Coffee gets us up in the morning, powers us through long afternoons, and gives us a moment to reflect. For Sahand Dilmaghani, it’s also become the focus of his future and the testing ground for his wide range of experiences.
A McIntire graduate with concentrations in Finance and IT, Dilmaghani began his career as an Investment Banking Analyst for DCS Advisory (formerly Signal Hill Capital) doing middle-market M&A and private placement work for tech-enabled businesses. Two years into his analyst position, he felt the need to scratch a persistent entrepreneurial itch. Thanks to a Comm School connection he forged during his third-year exchange in Beijing, he found himself in Berlin at unu motors GmbH, during a very early stage of the scooter startup’s history.
Leveraging his operating and financial skills while growing his own tech and startup network, Dilmaghani said the time at unu was invaluable, as it served as the catalyst for his own startup, Terra Kaffe.
We recently spoke to Dilmaghani, who’s now on the verge of making a major push to break into the espresso home-brewing market, about how he plans to disrupt the industry, creating the right teams, following a strategy for success, and recounting the ways McIntire prepared him for this crucial moment in his entrepreneurial journey.
You’ve worked in financial planning and investment banking. Did you ever expect to become an entrepreneur with a direct-to-consumer product startup? How has your current work changed your thinking?
I had been very active in entrepreneurship throughout my time at UVA and always wanted to launch my own company—eventually—I just never knew precisely what kind of business. I wouldn’t say I expected to become an entrepreneur with a DTC [direct-to-consumer] startup, but the combination of experience in finance, working in a DTC startup in Berlin, and being the son of a very design-centric mother certainly provided me the necessary technical skills, creative mindset, and personal confidence to create the next big DTC brand.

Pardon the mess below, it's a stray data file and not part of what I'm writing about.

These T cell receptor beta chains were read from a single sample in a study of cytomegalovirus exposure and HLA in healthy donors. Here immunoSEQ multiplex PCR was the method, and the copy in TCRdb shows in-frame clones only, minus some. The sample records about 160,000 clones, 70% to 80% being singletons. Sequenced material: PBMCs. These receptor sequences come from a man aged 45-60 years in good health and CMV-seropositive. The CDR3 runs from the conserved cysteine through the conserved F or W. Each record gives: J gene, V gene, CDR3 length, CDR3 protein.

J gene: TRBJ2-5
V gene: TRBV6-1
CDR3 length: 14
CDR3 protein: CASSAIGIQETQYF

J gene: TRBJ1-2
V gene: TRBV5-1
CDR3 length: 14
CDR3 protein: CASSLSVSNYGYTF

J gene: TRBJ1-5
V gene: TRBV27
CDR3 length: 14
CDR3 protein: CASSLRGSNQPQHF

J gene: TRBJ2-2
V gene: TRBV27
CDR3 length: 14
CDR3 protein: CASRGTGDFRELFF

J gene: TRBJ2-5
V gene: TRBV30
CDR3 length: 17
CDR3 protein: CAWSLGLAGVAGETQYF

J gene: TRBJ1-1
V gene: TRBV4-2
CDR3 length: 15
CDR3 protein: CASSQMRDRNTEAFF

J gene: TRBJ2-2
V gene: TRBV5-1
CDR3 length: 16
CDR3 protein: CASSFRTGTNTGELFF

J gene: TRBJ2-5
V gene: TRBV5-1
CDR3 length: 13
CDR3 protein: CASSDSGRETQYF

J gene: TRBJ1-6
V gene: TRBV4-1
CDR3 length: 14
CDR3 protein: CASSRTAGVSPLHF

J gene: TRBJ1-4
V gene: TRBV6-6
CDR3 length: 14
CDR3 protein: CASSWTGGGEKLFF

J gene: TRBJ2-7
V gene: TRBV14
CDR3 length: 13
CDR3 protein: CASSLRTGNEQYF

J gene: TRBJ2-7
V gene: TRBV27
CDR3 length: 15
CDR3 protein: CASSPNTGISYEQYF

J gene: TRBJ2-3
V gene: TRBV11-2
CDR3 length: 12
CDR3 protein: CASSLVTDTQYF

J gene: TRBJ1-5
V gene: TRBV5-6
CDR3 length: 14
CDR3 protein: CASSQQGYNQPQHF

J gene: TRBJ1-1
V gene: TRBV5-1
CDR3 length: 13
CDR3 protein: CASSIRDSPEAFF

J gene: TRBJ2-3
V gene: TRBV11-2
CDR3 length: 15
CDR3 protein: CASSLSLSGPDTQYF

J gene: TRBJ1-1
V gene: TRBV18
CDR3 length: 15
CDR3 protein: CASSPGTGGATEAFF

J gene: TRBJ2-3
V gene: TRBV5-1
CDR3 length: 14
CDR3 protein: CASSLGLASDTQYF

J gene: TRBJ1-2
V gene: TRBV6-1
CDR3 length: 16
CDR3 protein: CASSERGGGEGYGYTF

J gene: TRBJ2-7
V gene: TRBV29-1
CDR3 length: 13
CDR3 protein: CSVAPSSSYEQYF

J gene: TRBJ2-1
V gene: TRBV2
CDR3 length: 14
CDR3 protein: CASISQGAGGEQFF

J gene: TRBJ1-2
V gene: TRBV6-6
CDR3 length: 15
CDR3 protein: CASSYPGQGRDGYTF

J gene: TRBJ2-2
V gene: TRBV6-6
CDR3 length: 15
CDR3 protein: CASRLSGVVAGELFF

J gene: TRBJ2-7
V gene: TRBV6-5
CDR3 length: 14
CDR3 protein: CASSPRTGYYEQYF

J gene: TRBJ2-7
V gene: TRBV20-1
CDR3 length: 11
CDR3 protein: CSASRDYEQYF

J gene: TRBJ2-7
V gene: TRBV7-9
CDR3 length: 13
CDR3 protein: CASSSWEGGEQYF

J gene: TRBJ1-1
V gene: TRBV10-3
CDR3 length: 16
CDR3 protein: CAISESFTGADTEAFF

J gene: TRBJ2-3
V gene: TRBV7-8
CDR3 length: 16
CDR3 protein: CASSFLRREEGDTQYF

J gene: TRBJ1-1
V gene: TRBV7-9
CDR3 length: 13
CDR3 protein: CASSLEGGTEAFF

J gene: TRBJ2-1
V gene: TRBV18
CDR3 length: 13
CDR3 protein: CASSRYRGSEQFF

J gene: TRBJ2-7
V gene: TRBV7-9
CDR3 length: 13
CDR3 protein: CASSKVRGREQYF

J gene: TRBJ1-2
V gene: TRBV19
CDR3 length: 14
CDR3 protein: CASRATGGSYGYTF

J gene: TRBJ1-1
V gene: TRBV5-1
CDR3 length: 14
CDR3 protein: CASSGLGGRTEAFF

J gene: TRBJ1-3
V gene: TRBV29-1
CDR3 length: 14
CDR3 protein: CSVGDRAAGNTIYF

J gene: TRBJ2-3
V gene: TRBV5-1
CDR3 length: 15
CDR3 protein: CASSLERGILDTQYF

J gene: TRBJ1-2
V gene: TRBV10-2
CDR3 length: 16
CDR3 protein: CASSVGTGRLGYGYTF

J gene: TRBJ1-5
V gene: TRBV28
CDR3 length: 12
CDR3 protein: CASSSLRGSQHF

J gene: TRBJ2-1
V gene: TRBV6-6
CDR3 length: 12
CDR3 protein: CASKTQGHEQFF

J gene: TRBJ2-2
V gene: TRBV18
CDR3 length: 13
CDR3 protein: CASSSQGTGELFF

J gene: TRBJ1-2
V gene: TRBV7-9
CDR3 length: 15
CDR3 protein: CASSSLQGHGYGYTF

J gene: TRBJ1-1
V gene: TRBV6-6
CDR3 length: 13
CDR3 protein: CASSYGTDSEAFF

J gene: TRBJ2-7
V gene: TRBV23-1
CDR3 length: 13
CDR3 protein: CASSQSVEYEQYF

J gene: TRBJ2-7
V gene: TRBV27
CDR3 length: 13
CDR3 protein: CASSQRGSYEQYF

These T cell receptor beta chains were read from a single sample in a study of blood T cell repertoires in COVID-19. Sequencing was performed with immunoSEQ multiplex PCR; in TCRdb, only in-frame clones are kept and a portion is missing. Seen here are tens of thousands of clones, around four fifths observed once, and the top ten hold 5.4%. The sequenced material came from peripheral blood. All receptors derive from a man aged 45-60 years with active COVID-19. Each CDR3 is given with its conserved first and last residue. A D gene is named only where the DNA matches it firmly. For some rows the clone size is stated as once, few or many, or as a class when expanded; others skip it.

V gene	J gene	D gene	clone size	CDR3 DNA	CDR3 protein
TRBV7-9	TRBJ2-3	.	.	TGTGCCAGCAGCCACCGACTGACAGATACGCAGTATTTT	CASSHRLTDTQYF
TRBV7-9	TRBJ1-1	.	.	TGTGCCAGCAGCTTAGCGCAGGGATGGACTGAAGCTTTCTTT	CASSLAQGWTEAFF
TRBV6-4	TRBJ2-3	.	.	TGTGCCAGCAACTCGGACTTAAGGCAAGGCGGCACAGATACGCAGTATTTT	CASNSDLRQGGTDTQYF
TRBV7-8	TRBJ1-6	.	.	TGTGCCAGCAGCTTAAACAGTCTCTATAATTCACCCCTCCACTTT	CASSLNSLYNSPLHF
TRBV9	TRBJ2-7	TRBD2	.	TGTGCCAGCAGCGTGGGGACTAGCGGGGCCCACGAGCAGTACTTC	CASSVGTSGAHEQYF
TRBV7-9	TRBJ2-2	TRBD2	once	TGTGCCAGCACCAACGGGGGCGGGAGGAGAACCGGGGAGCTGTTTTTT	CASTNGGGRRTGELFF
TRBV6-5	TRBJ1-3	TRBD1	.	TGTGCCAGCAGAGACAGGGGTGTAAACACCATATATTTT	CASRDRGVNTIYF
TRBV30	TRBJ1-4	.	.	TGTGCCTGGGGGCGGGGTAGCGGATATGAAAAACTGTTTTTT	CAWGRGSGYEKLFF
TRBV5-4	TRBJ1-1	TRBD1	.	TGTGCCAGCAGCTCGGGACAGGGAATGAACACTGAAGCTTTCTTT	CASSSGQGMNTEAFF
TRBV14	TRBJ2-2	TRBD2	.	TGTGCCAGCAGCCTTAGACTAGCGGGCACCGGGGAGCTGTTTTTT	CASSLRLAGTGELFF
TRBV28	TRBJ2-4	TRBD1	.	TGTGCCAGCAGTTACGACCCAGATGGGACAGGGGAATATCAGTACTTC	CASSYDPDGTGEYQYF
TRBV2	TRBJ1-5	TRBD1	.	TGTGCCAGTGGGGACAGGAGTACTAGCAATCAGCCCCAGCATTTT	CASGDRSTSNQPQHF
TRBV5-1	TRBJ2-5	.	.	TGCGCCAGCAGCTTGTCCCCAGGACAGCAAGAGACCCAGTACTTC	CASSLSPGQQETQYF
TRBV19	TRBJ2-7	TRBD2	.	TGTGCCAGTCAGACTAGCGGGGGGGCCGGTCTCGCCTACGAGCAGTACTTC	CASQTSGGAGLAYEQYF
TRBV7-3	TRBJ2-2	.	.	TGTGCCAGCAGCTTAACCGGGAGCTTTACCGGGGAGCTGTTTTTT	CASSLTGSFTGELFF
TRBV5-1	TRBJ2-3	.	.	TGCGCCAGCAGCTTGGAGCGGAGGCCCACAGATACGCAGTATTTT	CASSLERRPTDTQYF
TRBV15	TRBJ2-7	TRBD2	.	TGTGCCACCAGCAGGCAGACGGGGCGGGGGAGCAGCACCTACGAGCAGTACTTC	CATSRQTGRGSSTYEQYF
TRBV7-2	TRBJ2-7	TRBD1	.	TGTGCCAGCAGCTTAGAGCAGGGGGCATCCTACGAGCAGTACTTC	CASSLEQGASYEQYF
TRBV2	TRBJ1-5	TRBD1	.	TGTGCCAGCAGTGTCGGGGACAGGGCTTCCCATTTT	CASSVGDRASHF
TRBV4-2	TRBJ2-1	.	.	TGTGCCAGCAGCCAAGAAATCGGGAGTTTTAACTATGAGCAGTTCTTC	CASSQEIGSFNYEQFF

My thinking hasn’t changed per se; I would describe it as having grown. I find that I can pull from my eclectic experiences to more clearly and comprehensively evaluate situations and make decisions that deliver the best outcomes for my venture. The best example of that would be the upfront investments I’ve made in creatives for my company that, while when I was in banking, I may not have valued as heavily. At the same time, I utilized my financial discipline to carefully calculate the tradeoffs of these investments.
What’s been the biggest single challenge of getting your product ready for its launch?
Team building. It’s such a critical thing to get right, but when you’re at the earliest stage, it’s really hard to balance the fact that you need to bring people on quickly to support scaling the business, and at the same time, you need to be extremely picky about finding the right fit. I’ve been advised by many to take the “hire slow, fire fast” approach, but in reality, every circumstance is unique, and a founder goes through a lot of trial and error to find the right people.
I encourage everyone to read The Hard Thing about Hard Things by Ben Horowitz to better understand this experience. That being said, when you do manage to find the right person, it’s really just an incredible feeling. That’s definitely the case with my Design & Art Director, Nenad Dickov.
We were initially inspired by the fact that millennials and gen X consumers are drinking much more espresso-based coffee than ever before, but seldom have it at home, largely due to cost and complexity. Although the espresso machine market is crowded, there was only one major player, Nespresso, that was delivering on this growing demand. Given that consumers are turning away from pod-based coffee because of the process’s unnecessary waste and high costs, we found the timing was perfect to bring out a new machine that delivers the same convenience but brews from beans, not wasteful pods.